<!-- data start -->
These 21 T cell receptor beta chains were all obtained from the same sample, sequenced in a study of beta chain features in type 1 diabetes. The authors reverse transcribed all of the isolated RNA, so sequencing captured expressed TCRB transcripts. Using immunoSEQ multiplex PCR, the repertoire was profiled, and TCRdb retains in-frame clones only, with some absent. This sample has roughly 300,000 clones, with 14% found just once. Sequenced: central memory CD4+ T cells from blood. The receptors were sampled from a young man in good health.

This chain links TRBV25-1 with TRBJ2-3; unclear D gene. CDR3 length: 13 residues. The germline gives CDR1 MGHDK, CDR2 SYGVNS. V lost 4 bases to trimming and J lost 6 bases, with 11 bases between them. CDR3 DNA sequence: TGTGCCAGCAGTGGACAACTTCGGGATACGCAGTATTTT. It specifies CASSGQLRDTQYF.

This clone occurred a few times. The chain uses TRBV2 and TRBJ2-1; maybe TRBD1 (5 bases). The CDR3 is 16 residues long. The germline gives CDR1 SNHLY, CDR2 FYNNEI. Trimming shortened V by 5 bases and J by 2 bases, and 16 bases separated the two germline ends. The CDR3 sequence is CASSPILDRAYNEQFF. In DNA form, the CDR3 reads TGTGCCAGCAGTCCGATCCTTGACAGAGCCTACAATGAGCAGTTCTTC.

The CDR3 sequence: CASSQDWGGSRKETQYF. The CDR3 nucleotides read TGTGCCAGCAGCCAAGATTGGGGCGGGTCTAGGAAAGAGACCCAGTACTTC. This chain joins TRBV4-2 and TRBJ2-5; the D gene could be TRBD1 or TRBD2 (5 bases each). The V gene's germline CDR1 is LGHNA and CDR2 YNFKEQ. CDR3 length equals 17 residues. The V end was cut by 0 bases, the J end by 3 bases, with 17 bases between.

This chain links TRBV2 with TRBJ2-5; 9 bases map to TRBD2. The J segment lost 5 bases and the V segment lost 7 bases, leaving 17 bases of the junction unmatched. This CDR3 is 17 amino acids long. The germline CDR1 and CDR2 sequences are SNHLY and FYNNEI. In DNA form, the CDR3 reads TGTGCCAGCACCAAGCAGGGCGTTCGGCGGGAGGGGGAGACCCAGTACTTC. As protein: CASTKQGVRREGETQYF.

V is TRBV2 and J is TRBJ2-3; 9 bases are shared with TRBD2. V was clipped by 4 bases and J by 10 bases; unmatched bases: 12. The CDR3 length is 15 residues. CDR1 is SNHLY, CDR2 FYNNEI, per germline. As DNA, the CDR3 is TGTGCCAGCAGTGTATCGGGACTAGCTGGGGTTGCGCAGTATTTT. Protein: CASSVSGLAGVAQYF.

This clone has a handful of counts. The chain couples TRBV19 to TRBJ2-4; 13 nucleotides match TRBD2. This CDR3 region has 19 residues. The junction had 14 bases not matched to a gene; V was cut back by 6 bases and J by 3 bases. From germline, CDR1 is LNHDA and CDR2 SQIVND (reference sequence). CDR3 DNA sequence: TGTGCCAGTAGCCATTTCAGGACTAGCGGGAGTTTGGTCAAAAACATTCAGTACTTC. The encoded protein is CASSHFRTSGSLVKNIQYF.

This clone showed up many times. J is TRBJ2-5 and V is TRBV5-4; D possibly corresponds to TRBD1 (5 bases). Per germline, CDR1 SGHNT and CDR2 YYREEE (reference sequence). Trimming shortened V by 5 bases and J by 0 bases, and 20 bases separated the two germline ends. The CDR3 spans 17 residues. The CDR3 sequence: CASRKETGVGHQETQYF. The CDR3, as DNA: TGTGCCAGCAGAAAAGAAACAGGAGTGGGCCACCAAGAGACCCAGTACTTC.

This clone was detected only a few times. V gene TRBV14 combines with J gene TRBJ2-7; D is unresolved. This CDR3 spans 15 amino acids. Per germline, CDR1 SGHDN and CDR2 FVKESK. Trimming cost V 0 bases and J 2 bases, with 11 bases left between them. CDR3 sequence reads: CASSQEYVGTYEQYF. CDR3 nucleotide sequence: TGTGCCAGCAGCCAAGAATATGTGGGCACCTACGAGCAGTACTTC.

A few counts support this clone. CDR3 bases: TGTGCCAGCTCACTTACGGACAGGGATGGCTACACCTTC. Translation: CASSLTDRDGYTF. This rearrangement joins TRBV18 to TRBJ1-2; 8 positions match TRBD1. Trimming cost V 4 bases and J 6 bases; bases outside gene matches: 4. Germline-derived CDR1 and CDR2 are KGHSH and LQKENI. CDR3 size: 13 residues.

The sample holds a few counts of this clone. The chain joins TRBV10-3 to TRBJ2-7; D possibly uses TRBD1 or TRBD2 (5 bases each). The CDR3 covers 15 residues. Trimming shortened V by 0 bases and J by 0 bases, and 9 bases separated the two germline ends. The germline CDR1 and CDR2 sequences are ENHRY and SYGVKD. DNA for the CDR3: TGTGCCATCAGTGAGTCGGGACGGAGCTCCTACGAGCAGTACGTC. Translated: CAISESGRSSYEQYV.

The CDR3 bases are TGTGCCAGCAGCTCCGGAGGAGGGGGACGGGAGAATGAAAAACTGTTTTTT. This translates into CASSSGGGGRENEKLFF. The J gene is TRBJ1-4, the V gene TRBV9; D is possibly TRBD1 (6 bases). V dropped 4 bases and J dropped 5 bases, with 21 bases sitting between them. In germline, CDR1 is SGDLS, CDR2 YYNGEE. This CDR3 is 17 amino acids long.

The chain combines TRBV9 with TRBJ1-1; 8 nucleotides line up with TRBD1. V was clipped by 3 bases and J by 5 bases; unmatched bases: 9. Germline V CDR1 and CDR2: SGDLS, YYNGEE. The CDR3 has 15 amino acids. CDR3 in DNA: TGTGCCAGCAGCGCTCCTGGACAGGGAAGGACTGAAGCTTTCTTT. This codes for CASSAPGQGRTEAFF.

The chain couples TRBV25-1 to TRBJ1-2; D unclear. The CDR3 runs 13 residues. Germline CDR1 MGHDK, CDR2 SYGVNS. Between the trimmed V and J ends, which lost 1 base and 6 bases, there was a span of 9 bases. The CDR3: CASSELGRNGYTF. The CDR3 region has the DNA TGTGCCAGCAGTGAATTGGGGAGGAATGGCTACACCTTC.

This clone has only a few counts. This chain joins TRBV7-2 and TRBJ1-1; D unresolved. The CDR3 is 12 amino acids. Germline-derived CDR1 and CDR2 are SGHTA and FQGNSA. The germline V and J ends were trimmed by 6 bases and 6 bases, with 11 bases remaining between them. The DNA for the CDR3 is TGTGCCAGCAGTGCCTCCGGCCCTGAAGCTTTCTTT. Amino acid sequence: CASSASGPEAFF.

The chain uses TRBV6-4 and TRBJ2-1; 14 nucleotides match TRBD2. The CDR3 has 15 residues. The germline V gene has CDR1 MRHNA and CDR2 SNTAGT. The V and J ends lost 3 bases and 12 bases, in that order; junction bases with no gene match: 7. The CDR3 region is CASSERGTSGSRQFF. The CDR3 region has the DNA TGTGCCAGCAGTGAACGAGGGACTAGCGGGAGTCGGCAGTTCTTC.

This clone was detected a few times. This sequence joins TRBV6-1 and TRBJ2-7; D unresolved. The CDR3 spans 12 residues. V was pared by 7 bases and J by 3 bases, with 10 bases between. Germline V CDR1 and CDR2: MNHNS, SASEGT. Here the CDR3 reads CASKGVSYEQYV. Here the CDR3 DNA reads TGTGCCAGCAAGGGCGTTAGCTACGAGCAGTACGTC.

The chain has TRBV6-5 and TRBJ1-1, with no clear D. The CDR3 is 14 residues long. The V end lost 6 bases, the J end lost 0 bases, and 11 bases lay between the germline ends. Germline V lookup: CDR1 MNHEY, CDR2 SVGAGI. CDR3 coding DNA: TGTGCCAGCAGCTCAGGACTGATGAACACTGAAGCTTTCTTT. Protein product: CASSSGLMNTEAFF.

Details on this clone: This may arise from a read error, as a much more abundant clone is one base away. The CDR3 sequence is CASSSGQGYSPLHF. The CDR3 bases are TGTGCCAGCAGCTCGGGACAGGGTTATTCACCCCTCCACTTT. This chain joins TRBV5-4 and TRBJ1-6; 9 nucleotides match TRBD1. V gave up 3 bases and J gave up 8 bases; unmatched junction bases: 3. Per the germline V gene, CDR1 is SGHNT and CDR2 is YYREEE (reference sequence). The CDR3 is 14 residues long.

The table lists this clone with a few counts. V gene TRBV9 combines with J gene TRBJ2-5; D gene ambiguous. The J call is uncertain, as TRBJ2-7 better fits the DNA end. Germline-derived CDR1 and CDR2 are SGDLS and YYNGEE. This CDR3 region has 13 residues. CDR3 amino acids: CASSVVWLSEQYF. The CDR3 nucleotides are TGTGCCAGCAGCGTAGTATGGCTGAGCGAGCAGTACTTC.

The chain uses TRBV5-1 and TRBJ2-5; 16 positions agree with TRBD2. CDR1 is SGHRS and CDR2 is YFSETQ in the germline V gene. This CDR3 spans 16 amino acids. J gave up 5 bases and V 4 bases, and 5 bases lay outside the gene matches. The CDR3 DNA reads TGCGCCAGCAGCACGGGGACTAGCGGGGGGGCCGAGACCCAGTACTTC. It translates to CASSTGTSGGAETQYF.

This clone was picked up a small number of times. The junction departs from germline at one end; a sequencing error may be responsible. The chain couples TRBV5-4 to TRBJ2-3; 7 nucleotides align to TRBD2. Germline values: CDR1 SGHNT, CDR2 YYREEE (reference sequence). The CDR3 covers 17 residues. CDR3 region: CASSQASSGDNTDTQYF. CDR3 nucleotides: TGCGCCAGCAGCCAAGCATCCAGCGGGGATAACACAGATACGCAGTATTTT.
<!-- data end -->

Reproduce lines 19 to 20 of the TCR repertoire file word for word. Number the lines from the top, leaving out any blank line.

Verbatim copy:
Details on this clone: This may arise from a read error, as a much more abundant clone is one base away. The CDR3 sequence is CASSSGQGYSPLHF. The CDR3 bases are TGTGCCAGCAGCTCGGGACAGGGTTATTCACCCCTCCACTTT. This chain joins TRBV5-4 and TRBJ1-6; 9 nucleotides match TRBD1. V gave up 3 bases and J gave up 8 bases; unmatched junction bases: 3. Per the germline V gene, CDR1 is SGHNT and CDR2 is YYREEE (reference sequence). The CDR3 is 14 residues long.

The table lists this clone with a few counts. V gene TRBV9 combines with J gene TRBJ2-5; D gene ambiguous. The J call is uncertain, as TRBJ2-7 better fits the DNA end. Germline-derived CDR1 and CDR2 are SGDLS and YYNGEE. This CDR3 region has 13 residues. CDR3 amino acids: CASSVVWLSEQYF. The CDR3 nucleotides are TGTGCCAGCAGCGTAGTATGGCTGAGCGAGCAGTACTTC.